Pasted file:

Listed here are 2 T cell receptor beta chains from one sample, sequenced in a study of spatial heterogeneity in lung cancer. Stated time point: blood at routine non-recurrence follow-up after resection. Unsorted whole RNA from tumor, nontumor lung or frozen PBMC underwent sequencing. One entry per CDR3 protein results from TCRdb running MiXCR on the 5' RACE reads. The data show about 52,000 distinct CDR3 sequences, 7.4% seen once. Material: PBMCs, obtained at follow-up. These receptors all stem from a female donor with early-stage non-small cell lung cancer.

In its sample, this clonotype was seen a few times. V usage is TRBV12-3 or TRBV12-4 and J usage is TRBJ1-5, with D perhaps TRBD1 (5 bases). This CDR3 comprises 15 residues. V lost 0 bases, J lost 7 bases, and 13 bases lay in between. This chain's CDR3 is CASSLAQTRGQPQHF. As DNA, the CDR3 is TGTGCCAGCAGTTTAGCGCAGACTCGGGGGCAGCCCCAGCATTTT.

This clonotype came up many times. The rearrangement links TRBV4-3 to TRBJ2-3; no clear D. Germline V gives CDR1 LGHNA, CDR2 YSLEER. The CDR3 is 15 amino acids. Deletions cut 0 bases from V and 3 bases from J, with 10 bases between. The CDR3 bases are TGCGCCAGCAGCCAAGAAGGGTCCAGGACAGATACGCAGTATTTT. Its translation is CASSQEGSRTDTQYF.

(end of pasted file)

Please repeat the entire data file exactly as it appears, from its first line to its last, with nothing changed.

Listed here are 2 T cell receptor beta chains from one sample, sequenced in a study of spatial heterogeneity in lung cancer. Stated time point: blood at routine non-recurrence follow-up after resection. Unsorted whole RNA from tumor, nontumor lung or frozen PBMC underwent sequencing. One entry per CDR3 protein results from TCRdb running MiXCR on the 5' RACE reads. The data show about 52,000 distinct CDR3 sequences, 7.4% seen once. Material: PBMCs, obtained at follow-up. These receptors all stem from a female donor with early-stage non-small cell lung cancer.

In its sample, this clonotype was seen a few times. V usage is TRBV12-3 or TRBV12-4 and J usage is TRBJ1-5, with D perhaps TRBD1 (5 bases). This CDR3 comprises 15 residues. V lost 0 bases, J lost 7 bases, and 13 bases lay in between. This chain's CDR3 is CASSLAQTRGQPQHF. As DNA, the CDR3 is TGTGCCAGCAGTTTAGCGCAGACTCGGGGGCAGCCCCAGCATTTT.

This clonotype came up many times. The rearrangement links TRBV4-3 to TRBJ2-3; no clear D. Germline V gives CDR1 LGHNA, CDR2 YSLEER. The CDR3 is 15 amino acids. Deletions cut 0 bases from V and 3 bases from J, with 10 bases between. The CDR3 bases are TGCGCCAGCAGCCAAGAAGGGTCCAGGACAGATACGCAGTATTTT. Its translation is CASSQEGSRTDTQYF.